Basil Jarrett and Patrick Linton | Fraud in the cyber era
Recent developments in the world of banking and finance have sent shock waves across Jamaica, raising in some quarters, fears that the island’s financial sector and institutions are not as safe as we thought. But before you start rushing to tuck this month’s pay cheque underneath your mattress or in the back of the freezer, it is important to recognise that banks have been fairly proactive in implementing a number of security measures to help safeguard their customers and clients.
It is important to recognise, too, that financial crimes such as fraud, embezzlement and money laundering are nothing new, despite the eye-watering figures involved in these recent high-profile cases. Certainly, the technology that is available today has made it easier for large sums of money to be moved around illegally, but so, too, has been the ability to detect it. Typically, today when someone is arrested for fraud, there is usually a related cyber offence twinned with it. This is because criminals have increasingly used cyber to enable and facilitate financial crimes.
CYBERCRIMES VS CYBER-ENABLED CRIMES
Let’s be clear, however, that not every case of fraud is a cybercrime. In its strictest form, the term ‘cybercrime’ refers to the broad range of illegal activities, such as malware attacks, hacking, and identity theft, committed through cyberspace by utilising information and communications technologies (ICT). A cyber-enabled crime, however, is a traditional crime, such as theft, sexual harassment, murder, money laundering, corruption and fraud, that can be committed without the use of an online platform, but is enabled and enhanced through the use of the medium.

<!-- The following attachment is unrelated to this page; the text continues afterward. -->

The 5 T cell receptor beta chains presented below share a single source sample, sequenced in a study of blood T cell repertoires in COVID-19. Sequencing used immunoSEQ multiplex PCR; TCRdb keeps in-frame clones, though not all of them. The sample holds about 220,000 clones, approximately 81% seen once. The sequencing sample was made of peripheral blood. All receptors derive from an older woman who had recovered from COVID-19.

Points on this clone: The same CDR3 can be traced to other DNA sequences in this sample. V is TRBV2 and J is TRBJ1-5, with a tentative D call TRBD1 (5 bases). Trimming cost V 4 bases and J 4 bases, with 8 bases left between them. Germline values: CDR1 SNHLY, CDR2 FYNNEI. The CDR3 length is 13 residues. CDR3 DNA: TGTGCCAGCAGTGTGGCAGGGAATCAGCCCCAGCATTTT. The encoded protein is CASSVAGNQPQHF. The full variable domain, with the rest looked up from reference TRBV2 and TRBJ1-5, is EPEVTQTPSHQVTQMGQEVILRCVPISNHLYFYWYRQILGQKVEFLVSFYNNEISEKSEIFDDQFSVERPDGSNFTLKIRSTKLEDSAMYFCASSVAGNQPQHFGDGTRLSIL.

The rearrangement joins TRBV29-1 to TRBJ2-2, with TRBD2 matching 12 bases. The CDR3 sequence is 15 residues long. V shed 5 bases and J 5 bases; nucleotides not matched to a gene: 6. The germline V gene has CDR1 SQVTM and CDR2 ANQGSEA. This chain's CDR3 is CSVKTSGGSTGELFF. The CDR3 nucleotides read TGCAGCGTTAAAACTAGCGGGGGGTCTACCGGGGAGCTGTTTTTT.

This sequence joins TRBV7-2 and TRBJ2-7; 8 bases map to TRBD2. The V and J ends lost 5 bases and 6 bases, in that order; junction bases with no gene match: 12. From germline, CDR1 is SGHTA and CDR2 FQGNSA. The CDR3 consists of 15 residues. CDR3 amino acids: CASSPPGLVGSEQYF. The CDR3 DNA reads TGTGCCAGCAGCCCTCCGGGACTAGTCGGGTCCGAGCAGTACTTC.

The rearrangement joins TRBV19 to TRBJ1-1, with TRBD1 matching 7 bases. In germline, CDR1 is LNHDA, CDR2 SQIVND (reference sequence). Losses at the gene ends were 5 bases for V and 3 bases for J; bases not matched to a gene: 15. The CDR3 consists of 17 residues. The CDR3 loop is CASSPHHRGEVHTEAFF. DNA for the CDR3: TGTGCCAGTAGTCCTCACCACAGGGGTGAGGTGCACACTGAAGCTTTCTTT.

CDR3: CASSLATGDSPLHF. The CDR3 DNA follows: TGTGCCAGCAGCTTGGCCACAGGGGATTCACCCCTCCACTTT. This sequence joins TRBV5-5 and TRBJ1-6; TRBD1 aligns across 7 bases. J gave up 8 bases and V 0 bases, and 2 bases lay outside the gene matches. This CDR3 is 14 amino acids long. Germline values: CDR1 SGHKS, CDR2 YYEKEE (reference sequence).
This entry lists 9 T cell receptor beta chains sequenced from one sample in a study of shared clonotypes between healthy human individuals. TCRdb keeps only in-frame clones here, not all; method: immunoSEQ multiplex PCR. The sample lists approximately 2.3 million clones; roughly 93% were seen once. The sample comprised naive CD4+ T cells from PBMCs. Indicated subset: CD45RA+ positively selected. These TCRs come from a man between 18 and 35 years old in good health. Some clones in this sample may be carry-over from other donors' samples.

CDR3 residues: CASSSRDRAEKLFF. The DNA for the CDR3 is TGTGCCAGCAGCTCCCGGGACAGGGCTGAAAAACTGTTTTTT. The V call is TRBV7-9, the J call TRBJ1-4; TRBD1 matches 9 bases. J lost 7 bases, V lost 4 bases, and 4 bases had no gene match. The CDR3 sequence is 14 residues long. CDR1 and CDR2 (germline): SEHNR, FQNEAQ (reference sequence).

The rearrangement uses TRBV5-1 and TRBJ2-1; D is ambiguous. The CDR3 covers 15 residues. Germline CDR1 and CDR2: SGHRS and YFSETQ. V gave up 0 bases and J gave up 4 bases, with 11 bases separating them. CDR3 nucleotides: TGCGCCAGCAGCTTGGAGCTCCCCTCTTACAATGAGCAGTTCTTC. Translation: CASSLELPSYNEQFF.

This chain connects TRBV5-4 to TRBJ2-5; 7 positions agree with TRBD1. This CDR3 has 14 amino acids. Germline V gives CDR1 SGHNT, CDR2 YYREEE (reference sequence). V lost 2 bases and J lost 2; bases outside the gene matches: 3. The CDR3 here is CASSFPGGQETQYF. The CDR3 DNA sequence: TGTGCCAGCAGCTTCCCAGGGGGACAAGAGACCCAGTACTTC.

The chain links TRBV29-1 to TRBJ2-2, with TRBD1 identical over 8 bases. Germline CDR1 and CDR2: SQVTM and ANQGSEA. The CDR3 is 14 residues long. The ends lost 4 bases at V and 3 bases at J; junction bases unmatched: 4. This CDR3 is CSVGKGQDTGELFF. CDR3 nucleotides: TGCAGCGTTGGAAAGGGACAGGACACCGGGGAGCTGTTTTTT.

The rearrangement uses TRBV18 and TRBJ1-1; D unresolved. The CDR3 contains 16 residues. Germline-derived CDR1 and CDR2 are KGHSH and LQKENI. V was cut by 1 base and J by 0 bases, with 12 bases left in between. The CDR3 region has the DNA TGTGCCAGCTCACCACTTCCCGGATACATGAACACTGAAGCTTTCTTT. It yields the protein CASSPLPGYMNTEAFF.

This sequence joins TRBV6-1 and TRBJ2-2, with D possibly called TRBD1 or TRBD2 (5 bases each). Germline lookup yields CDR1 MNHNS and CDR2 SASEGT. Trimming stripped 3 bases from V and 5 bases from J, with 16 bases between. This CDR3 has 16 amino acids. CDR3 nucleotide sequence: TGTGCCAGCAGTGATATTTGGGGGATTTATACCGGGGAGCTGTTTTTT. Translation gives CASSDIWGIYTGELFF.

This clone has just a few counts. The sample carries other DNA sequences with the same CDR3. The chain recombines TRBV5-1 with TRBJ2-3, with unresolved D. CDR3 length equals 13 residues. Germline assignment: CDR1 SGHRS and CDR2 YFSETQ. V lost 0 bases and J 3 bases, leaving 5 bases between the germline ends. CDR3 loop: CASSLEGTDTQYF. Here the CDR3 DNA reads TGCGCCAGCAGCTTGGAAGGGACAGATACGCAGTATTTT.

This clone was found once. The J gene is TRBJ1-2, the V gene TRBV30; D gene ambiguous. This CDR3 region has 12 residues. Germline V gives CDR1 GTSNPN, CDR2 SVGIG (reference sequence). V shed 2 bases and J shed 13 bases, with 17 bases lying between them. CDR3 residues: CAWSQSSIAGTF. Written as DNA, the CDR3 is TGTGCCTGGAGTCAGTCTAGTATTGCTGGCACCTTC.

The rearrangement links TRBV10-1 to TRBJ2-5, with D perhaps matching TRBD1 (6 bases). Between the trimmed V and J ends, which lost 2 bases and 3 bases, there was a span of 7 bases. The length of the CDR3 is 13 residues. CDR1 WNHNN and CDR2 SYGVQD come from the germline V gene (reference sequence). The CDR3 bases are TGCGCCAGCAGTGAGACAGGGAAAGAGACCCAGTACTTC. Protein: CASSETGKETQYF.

In recent years, there has been an increase in both cybercrimes and cyber-enabled crimes due to the exponential growth and evolution of online technologies. Today, there are more users and more devices connected to the Internet than at any other time in history, raising the opportunities, therefore, for criminals and other threat actors to exploit the vulnerability of users and of the technologies themselves.
Last year, the estimated cost of cybercrimes globally was US$8.4 trillion as cyberattacks become more sophisticated and more frequent. Industries such as healthcare, education, infrastructure and very importantly, the financial sector, are some of the most heavily targeted victims. These attacks are costly, not only in terms of the monies lost, but also the reputational damage to companies and individuals as a result. In the coming years, as the technologies – both hardware and software – and the sheer number of persons online increase, it is expected that the opportunities for these threats to be exploited will also be increased.
Jamaica, being a part of a global, interconnected village, is not immune. The question, therefore, is what do we need to be doing to help guard against these ever-expanding threats?